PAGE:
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  #1  
Old 12-12-2006, 01:47 PM
Susan J Susan J is offline
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Default Which engraving equipment is best?

I am deciding on equipment and I don't want to purchase tools twice or learn how to engrave twice. I want to learn and grow with the equipment. Which would be better a foot pedal or palm air graver? Cost consideration is not a problem. Those who have used other engraving equipment in the past and now use a lindsay air graver, why do you prefer it?
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  #2  
Old 12-12-2006, 02:08 PM
Ray Cover Ray Cover is offline
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Default Re: engraving equipment

To answer the first question;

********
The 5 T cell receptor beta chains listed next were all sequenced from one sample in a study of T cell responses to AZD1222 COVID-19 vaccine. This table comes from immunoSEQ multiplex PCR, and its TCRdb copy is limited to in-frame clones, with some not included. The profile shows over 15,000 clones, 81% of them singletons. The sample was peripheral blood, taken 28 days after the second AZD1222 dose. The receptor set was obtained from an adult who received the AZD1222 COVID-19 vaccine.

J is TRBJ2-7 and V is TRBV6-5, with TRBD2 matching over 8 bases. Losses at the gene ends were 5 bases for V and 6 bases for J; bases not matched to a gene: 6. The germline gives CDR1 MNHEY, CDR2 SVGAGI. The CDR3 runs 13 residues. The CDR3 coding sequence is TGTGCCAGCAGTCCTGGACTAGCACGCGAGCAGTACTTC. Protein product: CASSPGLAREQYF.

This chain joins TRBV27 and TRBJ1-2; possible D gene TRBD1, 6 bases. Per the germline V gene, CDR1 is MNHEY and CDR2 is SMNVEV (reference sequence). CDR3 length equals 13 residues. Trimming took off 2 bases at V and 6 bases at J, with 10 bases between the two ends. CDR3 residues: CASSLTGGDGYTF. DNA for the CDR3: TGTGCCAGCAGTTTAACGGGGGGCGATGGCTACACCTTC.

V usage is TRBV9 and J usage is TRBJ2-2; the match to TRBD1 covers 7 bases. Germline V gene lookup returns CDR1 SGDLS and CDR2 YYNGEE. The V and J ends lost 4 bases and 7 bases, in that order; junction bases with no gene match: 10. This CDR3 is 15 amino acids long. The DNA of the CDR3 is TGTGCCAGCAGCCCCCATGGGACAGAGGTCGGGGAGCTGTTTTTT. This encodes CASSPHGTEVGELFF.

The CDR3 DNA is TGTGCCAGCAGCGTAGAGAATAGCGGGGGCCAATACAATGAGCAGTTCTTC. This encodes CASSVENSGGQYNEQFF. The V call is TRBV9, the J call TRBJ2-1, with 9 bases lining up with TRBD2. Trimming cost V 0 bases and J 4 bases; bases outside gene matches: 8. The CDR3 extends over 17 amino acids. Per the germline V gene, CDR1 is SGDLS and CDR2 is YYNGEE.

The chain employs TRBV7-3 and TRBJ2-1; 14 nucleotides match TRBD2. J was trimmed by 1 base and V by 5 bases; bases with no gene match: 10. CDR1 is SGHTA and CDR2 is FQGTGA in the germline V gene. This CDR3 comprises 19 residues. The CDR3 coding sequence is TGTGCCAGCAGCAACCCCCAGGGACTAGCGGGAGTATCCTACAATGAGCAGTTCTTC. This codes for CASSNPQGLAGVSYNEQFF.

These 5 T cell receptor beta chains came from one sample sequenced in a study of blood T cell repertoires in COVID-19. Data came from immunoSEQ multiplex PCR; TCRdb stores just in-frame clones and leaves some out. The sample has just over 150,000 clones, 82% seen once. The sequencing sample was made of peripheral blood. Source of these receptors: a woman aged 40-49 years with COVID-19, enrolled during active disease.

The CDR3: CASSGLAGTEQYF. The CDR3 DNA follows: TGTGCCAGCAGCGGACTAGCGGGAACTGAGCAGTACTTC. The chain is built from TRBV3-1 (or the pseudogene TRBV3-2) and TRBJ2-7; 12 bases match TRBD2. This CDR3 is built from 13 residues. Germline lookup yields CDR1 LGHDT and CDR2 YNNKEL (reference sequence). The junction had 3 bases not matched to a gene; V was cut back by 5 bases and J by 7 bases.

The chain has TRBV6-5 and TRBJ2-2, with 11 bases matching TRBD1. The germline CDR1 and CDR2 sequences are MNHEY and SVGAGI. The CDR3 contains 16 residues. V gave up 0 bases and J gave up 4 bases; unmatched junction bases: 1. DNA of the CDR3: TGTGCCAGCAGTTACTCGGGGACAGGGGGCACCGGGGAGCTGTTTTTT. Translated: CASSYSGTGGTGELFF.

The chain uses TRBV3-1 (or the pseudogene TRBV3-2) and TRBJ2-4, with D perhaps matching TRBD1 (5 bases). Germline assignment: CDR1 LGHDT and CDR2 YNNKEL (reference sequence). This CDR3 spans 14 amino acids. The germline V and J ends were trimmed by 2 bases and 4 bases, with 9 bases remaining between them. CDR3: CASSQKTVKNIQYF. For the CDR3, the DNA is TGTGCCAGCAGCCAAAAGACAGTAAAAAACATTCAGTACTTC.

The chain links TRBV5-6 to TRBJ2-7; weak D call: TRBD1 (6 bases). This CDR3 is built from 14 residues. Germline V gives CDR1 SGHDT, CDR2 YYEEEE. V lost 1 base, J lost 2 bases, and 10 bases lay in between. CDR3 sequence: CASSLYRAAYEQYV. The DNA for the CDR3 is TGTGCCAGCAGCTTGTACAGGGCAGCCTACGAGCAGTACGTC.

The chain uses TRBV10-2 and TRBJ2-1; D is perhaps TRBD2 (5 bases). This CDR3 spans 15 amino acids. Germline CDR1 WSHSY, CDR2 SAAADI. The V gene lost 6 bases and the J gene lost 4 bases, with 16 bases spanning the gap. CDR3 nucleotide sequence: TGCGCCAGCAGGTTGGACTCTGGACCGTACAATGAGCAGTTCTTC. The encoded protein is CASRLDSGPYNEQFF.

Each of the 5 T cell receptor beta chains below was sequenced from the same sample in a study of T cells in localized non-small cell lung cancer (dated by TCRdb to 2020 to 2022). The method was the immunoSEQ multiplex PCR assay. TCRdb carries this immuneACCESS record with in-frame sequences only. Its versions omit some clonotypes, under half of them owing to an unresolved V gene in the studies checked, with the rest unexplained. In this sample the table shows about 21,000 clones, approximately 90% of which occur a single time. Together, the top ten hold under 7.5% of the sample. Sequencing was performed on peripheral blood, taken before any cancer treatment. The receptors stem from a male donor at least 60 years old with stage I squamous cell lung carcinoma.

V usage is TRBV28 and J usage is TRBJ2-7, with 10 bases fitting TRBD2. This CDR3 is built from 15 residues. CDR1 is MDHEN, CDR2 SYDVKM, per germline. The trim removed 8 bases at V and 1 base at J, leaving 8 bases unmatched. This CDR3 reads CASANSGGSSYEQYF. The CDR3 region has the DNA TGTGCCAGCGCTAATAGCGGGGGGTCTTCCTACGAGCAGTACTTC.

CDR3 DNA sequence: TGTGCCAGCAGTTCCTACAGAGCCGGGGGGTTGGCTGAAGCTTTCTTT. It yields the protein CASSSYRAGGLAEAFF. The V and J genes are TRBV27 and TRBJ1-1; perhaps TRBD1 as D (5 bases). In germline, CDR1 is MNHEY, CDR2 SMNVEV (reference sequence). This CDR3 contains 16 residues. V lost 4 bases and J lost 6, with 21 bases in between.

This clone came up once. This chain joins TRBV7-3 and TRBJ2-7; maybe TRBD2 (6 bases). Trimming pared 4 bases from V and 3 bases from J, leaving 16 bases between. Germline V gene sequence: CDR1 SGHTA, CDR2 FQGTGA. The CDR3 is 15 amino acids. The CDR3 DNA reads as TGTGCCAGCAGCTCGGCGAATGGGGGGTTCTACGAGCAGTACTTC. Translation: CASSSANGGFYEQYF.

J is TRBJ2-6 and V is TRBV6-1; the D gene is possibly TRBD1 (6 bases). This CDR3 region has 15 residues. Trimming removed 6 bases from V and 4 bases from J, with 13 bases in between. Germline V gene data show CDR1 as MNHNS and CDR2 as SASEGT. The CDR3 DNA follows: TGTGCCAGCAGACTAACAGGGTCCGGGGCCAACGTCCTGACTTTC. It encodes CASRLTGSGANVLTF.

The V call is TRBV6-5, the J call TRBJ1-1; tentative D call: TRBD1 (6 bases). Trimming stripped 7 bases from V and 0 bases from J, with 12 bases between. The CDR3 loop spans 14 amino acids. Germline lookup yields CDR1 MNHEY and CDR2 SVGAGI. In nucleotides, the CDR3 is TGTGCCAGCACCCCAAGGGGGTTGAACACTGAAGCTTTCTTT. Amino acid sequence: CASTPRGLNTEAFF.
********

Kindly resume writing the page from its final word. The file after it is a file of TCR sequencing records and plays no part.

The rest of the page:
I prefer the palm control. Mainly because it is much more intuitive for me than trying to co-ordinate my hand, foot and eyes. Now I only need to work with Eye -Hand co-ordination. I also really love its portability. You can carry your entire engraving tool in your pocket and if you have an air or CO2 supply you can engraver ANYWHERE easily. Another advantage is that you can run the palm control off of CO2 tanks It cost about $3 to have a tank filled that you can work all day off of or $6 to have a tank filled you can work a week or two from. No need for a compressor.

To answer the second question;